All of this got me thinking: if not Sochi, then where? I would suggest a city in Switzerland, but the country famous for its neutrality has yet to legalize marriage equality and joint adoption for same-sex couples. How about New Zealand, which recently joined the ranks of nations approving marriage for all? Seems like a great choice until you learn that the United States Department of State has criticized the country for the social status of its indigenous population. I got it: Sweden. Come on, Sweden must do everything by the book. Not quite. According to Amnesty International, the Human Rights Coalition has cited the nation’s issues with the ethical treatment of prisoners and immigration detainees. Okay, one more shot at this: Give it up for Denmark. No country better represents the spirit of the Olympics more than this bastion of freedom and tolerance. Well, as long as you don’t include its ban on gay men donating blood.
You get the point. There is no perfect site for the games, although some are certainly more worthy than others. The host of the 2016 Summer Games, Brazil, has made incredible strides in LGBTQ equality, but violence against the community—even at the hands of law enforcement—remains a troubling issue. Before it hosts the 2018 games, South Korea has four years to get its act together and provide for same-sex couple recognition and adoption, and direct legal protections against discrimination based on gender identity or sexual orientation. Beijing is in the running for the 2022 Winter Olympics, and there are no signs that China has any plans to end its rampant human-rights violations.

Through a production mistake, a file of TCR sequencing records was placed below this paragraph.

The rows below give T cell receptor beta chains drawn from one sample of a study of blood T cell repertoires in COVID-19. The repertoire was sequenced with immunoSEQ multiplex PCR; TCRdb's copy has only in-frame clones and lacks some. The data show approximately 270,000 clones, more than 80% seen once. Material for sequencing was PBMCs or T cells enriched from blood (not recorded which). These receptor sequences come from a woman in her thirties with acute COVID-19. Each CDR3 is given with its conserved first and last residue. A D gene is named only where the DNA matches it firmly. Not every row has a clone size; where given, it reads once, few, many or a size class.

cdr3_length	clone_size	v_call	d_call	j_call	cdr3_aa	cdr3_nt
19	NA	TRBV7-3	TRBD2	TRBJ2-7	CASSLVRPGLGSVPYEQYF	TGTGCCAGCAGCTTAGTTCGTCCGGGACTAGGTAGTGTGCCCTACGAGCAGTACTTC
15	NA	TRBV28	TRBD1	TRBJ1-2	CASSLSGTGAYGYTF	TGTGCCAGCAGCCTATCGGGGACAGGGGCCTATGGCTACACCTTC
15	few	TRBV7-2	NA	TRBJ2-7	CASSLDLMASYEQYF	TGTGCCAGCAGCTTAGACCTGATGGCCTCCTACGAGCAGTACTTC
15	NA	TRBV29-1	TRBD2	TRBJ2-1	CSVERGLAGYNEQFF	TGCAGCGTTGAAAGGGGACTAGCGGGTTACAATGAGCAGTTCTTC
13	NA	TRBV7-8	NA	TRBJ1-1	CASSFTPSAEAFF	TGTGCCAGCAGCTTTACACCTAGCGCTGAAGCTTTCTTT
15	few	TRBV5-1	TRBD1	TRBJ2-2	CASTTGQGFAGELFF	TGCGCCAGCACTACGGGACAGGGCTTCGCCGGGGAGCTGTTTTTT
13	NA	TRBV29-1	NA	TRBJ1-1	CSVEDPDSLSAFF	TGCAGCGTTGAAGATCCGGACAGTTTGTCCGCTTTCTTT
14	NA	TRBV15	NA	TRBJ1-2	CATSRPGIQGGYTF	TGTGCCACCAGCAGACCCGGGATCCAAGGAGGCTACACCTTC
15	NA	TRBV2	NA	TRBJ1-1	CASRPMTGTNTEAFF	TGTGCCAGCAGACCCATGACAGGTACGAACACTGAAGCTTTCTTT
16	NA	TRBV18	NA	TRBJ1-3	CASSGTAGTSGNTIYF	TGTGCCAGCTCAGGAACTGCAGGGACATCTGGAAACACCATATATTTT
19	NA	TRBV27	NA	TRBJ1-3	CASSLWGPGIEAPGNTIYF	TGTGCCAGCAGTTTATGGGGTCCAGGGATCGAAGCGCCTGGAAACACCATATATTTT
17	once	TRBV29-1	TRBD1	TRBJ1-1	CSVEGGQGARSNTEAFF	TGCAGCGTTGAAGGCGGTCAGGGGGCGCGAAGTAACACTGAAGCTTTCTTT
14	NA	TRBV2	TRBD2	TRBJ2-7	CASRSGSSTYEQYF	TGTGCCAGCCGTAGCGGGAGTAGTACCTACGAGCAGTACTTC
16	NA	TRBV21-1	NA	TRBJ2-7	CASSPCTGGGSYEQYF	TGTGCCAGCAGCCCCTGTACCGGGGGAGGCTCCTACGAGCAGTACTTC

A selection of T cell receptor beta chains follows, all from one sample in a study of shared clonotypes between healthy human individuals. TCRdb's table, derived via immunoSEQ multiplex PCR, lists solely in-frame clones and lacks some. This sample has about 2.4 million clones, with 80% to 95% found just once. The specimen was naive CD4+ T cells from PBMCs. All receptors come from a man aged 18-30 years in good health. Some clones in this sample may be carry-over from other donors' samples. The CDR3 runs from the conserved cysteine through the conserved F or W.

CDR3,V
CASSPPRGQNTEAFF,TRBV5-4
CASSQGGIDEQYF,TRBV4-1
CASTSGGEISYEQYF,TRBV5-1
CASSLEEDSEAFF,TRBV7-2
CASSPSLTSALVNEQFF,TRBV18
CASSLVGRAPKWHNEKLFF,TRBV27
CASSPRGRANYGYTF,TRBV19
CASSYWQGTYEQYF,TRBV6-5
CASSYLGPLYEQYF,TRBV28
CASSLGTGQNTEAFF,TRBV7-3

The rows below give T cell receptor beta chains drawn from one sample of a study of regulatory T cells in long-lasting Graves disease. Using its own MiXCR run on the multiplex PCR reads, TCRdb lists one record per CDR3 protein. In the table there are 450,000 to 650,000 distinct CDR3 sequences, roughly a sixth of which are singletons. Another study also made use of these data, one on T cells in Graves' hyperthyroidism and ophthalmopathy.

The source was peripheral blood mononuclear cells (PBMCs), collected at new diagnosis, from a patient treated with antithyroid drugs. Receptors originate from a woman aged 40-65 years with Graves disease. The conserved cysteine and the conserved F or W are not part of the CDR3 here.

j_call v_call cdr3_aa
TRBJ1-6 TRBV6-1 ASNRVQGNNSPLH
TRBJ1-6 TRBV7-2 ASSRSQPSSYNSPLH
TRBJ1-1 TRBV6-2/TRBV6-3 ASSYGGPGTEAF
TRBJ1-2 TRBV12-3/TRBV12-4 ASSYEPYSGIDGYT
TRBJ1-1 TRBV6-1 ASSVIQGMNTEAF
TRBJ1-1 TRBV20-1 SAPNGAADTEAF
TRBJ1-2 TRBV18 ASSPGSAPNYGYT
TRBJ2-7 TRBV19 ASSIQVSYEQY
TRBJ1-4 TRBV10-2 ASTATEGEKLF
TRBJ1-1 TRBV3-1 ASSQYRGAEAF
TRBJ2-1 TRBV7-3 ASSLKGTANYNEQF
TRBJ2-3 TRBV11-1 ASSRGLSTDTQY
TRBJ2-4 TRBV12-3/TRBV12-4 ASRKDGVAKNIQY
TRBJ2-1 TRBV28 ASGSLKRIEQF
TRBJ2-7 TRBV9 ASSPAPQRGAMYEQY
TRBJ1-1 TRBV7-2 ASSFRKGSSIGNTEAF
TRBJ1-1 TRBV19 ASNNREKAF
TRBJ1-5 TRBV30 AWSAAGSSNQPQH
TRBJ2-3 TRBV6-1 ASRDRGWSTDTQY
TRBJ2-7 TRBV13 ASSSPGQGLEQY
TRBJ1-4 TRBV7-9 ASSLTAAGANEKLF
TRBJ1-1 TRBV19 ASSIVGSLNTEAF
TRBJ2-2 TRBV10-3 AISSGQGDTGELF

To be clear, I am not letting Russia off the hook. I won’t be watching a single second of the coverage over the next two weeks, although I have a great deal of admiration for the athletes who trained so hard for Olympic glory. This time can be better spent looking inward and acknowledging all that makes our own nation unsuitable to be a host country: the 33 states than have outright bans on marriage equality; the fact that millions of Americans can lose their jobs because of sexuality or gender identity; our over-reliance on incarceration, particularly for people of color; nagging questions about use of surveillance supposedly in the name of national security; the growing economic disparity; and, as exhibited by the recent social media backlash over Coke’s Super Bowl ad, the lingering fear of our immigrant communities.
Sad to say, but if hypocrisy were an Olympic event, the United States would take home the gold, silver, and bronze medals.